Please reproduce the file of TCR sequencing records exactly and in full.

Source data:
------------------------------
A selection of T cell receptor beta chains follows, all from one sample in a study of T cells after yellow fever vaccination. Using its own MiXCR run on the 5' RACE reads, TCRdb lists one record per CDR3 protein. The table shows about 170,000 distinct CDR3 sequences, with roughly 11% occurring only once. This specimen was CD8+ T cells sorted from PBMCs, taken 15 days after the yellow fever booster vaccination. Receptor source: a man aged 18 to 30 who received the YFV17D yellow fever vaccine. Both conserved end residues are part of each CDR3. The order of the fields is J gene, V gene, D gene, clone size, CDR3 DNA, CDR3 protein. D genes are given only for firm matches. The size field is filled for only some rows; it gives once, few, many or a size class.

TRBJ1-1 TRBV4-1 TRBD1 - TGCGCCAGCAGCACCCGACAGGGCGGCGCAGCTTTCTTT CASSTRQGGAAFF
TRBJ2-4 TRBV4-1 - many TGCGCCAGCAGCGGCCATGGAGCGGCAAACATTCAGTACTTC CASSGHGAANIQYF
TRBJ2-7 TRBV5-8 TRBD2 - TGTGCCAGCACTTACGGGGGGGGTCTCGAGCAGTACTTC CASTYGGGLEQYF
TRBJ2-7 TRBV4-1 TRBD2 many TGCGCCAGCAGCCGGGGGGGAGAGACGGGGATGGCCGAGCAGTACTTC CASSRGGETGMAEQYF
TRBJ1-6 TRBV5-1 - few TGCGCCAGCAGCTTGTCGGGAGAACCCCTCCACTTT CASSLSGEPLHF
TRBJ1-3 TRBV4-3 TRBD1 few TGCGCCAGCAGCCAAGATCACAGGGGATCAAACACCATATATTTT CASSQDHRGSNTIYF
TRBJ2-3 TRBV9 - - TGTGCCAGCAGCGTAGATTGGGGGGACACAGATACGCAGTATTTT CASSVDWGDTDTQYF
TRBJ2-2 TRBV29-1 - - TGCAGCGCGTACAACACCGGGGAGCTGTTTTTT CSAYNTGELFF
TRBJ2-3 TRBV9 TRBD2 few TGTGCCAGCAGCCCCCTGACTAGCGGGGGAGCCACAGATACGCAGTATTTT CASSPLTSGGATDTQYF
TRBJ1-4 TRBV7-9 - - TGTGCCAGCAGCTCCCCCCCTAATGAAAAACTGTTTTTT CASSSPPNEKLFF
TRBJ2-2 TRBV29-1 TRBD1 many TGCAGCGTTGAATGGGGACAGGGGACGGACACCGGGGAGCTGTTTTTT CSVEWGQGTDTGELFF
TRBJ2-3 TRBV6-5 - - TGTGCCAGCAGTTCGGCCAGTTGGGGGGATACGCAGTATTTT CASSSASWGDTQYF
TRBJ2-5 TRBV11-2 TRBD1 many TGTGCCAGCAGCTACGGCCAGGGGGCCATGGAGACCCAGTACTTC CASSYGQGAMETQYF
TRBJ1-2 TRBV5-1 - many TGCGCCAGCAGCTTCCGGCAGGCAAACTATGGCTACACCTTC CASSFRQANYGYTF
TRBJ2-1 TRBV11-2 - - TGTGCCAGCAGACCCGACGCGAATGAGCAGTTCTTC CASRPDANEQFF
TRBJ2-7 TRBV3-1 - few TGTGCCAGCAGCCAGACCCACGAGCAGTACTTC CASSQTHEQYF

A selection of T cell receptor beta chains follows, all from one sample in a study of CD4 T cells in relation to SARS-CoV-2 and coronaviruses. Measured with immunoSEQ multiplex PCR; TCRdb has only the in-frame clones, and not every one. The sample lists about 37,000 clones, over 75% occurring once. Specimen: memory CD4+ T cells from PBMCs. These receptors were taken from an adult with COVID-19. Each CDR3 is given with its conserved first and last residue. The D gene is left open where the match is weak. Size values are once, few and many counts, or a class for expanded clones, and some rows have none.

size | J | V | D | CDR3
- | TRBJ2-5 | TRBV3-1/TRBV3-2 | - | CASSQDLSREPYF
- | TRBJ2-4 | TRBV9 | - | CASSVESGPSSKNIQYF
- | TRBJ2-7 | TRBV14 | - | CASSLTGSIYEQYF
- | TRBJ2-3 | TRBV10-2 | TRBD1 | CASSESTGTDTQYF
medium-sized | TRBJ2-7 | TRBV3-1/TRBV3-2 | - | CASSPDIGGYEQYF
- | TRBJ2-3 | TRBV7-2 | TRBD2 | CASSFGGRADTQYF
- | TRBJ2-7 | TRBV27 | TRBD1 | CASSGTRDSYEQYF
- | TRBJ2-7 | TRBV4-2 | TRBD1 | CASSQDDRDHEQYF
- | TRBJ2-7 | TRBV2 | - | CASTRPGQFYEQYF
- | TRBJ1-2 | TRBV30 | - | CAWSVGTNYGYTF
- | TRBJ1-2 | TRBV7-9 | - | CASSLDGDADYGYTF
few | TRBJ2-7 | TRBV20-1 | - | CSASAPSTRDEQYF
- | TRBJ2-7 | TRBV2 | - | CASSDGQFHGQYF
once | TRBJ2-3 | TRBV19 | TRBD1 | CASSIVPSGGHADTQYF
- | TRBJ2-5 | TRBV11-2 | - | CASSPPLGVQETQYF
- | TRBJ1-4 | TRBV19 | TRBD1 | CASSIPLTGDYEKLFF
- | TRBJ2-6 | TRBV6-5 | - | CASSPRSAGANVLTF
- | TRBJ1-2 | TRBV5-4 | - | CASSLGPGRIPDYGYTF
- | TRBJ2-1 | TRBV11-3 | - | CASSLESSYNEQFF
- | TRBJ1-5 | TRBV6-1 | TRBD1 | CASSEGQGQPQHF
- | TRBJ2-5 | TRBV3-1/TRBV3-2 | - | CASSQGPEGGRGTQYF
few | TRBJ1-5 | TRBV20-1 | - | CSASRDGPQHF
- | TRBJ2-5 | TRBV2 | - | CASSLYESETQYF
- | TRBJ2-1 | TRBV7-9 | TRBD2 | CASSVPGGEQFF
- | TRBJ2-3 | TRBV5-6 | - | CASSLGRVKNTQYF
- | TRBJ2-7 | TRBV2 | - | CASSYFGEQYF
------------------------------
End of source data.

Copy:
A selection of T cell receptor beta chains follows, all from one sample in a study of T cells after yellow fever vaccination. Using its own MiXCR run on the 5' RACE reads, TCRdb lists one record per CDR3 protein. The table shows about 170,000 distinct CDR3 sequences, with roughly 11% occurring only once. This specimen was CD8+ T cells sorted from PBMCs, taken 15 days after the yellow fever booster vaccination. Receptor source: a man aged 18 to 30 who received the YFV17D yellow fever vaccine. Both conserved end residues are part of each CDR3. The order of the fields is J gene, V gene, D gene, clone size, CDR3 DNA, CDR3 protein. D genes are given only for firm matches. The size field is filled for only some rows; it gives once, few, many or a size class.

TRBJ1-1 TRBV4-1 TRBD1 - TGCGCCAGCAGCACCCGACAGGGCGGCGCAGCTTTCTTT CASSTRQGGAAFF
TRBJ2-4 TRBV4-1 - many TGCGCCAGCAGCGGCCATGGAGCGGCAAACATTCAGTACTTC CASSGHGAANIQYF
TRBJ2-7 TRBV5-8 TRBD2 - TGTGCCAGCACTTACGGGGGGGGTCTCGAGCAGTACTTC CASTYGGGLEQYF
TRBJ2-7 TRBV4-1 TRBD2 many TGCGCCAGCAGCCGGGGGGGAGAGACGGGGATGGCCGAGCAGTACTTC CASSRGGETGMAEQYF
TRBJ1-6 TRBV5-1 - few TGCGCCAGCAGCTTGTCGGGAGAACCCCTCCACTTT CASSLSGEPLHF
TRBJ1-3 TRBV4-3 TRBD1 few TGCGCCAGCAGCCAAGATCACAGGGGATCAAACACCATATATTTT CASSQDHRGSNTIYF
TRBJ2-3 TRBV9 - - TGTGCCAGCAGCGTAGATTGGGGGGACACAGATACGCAGTATTTT CASSVDWGDTDTQYF
TRBJ2-2 TRBV29-1 - - TGCAGCGCGTACAACACCGGGGAGCTGTTTTTT CSAYNTGELFF
TRBJ2-3 TRBV9 TRBD2 few TGTGCCAGCAGCCCCCTGACTAGCGGGGGAGCCACAGATACGCAGTATTTT CASSPLTSGGATDTQYF
TRBJ1-4 TRBV7-9 - - TGTGCCAGCAGCTCCCCCCCTAATGAAAAACTGTTTTTT CASSSPPNEKLFF
TRBJ2-2 TRBV29-1 TRBD1 many TGCAGCGTTGAATGGGGACAGGGGACGGACACCGGGGAGCTGTTTTTT CSVEWGQGTDTGELFF
TRBJ2-3 TRBV6-5 - - TGTGCCAGCAGTTCGGCCAGTTGGGGGGATACGCAGTATTTT CASSSASWGDTQYF
TRBJ2-5 TRBV11-2 TRBD1 many TGTGCCAGCAGCTACGGCCAGGGGGCCATGGAGACCCAGTACTTC CASSYGQGAMETQYF
TRBJ1-2 TRBV5-1 - many TGCGCCAGCAGCTTCCGGCAGGCAAACTATGGCTACACCTTC CASSFRQANYGYTF
TRBJ2-1 TRBV11-2 - - TGTGCCAGCAGACCCGACGCGAATGAGCAGTTCTTC CASRPDANEQFF
TRBJ2-7 TRBV3-1 - few TGTGCCAGCAGCCAGACCCACGAGCAGTACTTC CASSQTHEQYF

A selection of T cell receptor beta chains follows, all from one sample in a study of CD4 T cells in relation to SARS-CoV-2 and coronaviruses. Measured with immunoSEQ multiplex PCR; TCRdb has only the in-frame clones, and not every one. The sample lists about 37,000 clones, over 75% occurring once. Specimen: memory CD4+ T cells from PBMCs. These receptors were taken from an adult with COVID-19. Each CDR3 is given with its conserved first and last residue. The D gene is left open where the match is weak. Size values are once, few and many counts, or a class for expanded clones, and some rows have none.

size | J | V | D | CDR3
- | TRBJ2-5 | TRBV3-1/TRBV3-2 | - | CASSQDLSREPYF
- | TRBJ2-4 | TRBV9 | - | CASSVESGPSSKNIQYF
- | TRBJ2-7 | TRBV14 | - | CASSLTGSIYEQYF
- | TRBJ2-3 | TRBV10-2 | TRBD1 | CASSESTGTDTQYF
medium-sized | TRBJ2-7 | TRBV3-1/TRBV3-2 | - | CASSPDIGGYEQYF
- | TRBJ2-3 | TRBV7-2 | TRBD2 | CASSFGGRADTQYF
- | TRBJ2-7 | TRBV27 | TRBD1 | CASSGTRDSYEQYF
- | TRBJ2-7 | TRBV4-2 | TRBD1 | CASSQDDRDHEQYF
- | TRBJ2-7 | TRBV2 | - | CASTRPGQFYEQYF
- | TRBJ1-2 | TRBV30 | - | CAWSVGTNYGYTF
- | TRBJ1-2 | TRBV7-9 | - | CASSLDGDADYGYTF
few | TRBJ2-7 | TRBV20-1 | - | CSASAPSTRDEQYF
- | TRBJ2-7 | TRBV2 | - | CASSDGQFHGQYF
once | TRBJ2-3 | TRBV19 | TRBD1 | CASSIVPSGGHADTQYF
- | TRBJ2-5 | TRBV11-2 | - | CASSPPLGVQETQYF
- | TRBJ1-4 | TRBV19 | TRBD1 | CASSIPLTGDYEKLFF
- | TRBJ2-6 | TRBV6-5 | - | CASSPRSAGANVLTF
- | TRBJ1-2 | TRBV5-4 | - | CASSLGPGRIPDYGYTF
- | TRBJ2-1 | TRBV11-3 | - | CASSLESSYNEQFF
- | TRBJ1-5 | TRBV6-1 | TRBD1 | CASSEGQGQPQHF
- | TRBJ2-5 | TRBV3-1/TRBV3-2 | - | CASSQGPEGGRGTQYF
few | TRBJ1-5 | TRBV20-1 | - | CSASRDGPQHF
- | TRBJ2-5 | TRBV2 | - | CASSLYESETQYF
- | TRBJ2-1 | TRBV7-9 | TRBD2 | CASSVPGGEQFF
- | TRBJ2-3 | TRBV5-6 | - | CASSLGRVKNTQYF
- | TRBJ2-7 | TRBV2 | - | CASSYFGEQYF